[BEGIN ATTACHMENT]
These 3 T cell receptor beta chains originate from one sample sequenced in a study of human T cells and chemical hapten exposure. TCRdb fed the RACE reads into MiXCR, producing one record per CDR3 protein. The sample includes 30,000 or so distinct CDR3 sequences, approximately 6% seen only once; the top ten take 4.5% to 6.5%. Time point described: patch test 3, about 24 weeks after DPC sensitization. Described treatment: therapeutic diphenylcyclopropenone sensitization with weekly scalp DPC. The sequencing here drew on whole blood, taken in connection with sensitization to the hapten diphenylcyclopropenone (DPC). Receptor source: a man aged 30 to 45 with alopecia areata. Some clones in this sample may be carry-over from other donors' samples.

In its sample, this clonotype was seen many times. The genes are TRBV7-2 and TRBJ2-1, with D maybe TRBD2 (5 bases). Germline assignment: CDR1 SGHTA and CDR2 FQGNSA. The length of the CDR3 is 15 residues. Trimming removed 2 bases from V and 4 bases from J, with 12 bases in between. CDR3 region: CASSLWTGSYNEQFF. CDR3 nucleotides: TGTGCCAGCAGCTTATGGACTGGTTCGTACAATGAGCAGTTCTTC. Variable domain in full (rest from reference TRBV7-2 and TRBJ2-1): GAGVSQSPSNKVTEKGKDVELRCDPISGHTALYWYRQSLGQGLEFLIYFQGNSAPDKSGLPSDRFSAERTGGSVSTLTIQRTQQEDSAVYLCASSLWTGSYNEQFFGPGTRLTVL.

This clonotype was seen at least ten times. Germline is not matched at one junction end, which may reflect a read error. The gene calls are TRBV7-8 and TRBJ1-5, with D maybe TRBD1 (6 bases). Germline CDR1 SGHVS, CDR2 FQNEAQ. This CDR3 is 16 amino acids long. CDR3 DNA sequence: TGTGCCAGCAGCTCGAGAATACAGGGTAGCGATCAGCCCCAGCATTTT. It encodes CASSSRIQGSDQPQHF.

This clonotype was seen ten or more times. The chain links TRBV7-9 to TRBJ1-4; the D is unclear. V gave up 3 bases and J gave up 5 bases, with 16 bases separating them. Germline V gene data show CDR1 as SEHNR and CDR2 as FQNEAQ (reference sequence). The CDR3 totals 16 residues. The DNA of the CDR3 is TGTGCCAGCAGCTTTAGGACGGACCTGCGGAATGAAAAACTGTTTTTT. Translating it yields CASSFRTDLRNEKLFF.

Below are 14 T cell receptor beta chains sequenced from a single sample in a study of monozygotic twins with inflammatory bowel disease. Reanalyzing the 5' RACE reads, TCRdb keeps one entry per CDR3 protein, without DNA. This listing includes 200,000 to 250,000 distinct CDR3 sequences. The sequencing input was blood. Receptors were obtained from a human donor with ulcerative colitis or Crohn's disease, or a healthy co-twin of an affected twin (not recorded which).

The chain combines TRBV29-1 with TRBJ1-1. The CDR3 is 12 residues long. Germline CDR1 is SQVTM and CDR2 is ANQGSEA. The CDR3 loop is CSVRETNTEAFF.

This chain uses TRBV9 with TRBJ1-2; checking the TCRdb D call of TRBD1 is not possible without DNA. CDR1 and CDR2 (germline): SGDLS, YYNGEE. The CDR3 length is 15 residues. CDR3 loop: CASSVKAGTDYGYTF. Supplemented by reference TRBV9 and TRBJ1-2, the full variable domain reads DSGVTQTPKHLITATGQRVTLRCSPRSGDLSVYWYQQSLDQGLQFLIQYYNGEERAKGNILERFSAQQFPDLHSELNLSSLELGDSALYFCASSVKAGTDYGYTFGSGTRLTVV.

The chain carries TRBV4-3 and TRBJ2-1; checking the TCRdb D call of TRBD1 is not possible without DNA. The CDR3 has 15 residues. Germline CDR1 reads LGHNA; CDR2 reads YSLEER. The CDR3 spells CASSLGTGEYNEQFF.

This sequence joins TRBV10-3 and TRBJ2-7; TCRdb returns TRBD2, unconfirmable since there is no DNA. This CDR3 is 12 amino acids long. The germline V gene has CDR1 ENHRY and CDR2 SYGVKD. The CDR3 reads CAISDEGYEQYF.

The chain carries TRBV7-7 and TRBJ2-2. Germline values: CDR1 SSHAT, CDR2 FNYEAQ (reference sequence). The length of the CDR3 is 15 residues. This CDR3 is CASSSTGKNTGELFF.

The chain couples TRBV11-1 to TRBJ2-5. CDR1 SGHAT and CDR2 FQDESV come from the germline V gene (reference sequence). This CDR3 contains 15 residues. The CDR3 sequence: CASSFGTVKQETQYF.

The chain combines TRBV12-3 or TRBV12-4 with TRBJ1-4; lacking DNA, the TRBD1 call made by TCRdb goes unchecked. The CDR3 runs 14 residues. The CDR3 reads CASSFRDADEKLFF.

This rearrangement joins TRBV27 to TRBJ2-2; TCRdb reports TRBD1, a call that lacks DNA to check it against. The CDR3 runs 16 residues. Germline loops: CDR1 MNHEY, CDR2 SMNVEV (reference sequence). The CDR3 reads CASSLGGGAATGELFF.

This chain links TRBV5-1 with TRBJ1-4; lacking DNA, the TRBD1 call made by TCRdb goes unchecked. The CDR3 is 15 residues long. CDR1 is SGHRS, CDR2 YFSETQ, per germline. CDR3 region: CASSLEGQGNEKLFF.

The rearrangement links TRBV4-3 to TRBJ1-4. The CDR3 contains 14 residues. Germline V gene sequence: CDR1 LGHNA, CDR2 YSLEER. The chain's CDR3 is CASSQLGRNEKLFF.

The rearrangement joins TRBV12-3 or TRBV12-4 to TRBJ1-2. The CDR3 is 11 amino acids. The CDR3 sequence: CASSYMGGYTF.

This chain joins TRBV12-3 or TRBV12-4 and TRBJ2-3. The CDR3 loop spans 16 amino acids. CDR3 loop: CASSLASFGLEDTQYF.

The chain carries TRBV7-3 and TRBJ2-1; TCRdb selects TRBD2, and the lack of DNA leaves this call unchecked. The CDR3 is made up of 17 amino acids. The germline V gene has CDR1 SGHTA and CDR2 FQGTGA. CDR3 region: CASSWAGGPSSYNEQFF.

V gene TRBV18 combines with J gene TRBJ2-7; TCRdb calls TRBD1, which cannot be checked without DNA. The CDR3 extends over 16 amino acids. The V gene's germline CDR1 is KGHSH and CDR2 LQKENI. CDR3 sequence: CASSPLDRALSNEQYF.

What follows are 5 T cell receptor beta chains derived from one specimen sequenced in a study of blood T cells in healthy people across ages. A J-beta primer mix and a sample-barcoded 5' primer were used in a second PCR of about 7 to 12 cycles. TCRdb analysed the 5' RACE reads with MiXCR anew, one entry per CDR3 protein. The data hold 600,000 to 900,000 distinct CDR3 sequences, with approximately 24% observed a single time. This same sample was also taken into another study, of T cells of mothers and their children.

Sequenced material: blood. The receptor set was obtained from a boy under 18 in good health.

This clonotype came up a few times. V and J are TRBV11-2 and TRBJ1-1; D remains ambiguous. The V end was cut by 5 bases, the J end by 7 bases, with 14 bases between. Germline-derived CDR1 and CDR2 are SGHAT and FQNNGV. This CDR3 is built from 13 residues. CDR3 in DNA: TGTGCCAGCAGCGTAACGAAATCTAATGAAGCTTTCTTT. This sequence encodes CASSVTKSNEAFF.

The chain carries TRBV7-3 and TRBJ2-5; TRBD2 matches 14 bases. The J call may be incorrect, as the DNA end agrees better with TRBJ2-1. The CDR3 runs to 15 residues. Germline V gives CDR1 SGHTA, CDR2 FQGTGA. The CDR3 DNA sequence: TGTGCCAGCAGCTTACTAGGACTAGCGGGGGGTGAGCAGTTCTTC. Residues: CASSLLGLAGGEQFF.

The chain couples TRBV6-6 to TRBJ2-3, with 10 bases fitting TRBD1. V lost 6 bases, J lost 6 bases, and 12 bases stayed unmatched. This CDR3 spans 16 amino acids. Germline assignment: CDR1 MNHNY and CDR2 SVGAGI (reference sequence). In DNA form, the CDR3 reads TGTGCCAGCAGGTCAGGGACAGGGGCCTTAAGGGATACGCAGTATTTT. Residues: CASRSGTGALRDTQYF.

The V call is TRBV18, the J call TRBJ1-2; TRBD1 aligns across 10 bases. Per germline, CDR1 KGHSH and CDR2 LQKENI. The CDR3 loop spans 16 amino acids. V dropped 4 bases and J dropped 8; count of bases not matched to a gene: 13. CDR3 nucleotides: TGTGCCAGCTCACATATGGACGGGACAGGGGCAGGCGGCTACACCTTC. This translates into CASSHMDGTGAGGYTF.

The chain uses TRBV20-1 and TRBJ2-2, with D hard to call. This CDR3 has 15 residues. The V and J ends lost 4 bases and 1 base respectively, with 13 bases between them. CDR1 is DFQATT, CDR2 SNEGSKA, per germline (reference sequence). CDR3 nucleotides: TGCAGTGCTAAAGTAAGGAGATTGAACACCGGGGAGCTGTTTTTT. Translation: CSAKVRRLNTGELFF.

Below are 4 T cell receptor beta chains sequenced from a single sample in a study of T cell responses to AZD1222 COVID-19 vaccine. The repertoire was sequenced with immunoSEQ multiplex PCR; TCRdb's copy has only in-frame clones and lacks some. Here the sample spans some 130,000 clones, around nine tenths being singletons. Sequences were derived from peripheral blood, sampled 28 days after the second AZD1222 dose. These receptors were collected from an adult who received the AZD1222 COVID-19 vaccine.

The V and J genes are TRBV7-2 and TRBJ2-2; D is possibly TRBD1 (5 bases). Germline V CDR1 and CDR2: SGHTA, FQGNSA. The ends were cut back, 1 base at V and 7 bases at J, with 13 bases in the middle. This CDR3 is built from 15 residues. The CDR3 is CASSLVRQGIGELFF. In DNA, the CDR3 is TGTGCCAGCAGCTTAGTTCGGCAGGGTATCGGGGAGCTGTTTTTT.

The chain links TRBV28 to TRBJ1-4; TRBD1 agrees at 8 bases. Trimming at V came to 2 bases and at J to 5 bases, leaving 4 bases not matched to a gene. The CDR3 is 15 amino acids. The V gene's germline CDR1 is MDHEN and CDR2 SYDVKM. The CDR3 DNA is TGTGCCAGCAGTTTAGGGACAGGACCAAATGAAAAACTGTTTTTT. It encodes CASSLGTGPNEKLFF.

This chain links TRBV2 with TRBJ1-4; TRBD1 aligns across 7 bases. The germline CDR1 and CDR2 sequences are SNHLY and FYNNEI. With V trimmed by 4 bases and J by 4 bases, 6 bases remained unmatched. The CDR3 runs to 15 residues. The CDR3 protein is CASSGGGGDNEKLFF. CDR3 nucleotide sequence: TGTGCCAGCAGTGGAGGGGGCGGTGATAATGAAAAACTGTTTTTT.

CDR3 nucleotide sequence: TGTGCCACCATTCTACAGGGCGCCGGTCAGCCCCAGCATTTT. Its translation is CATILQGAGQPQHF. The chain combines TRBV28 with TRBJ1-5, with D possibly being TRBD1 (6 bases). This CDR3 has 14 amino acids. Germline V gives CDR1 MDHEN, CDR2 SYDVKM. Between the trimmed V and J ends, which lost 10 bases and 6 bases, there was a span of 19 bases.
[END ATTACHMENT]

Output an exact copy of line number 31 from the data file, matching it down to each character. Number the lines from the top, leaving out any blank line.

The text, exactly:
CDR3 nucleotide sequence: TGTGCCACCATTCTACAGGGCGCCGGTCAGCCCCAGCATTTT. Its translation is CATILQGAGQPQHF. The chain combines TRBV28 with TRBJ1-5, with D possibly being TRBD1 (6 bases). This CDR3 has 14 amino acids. Germline V gives CDR1 MDHEN, CDR2 SYDVKM. Between the trimmed V and J ends, which lost 10 bases and 6 bases, there was a span of 19 bases.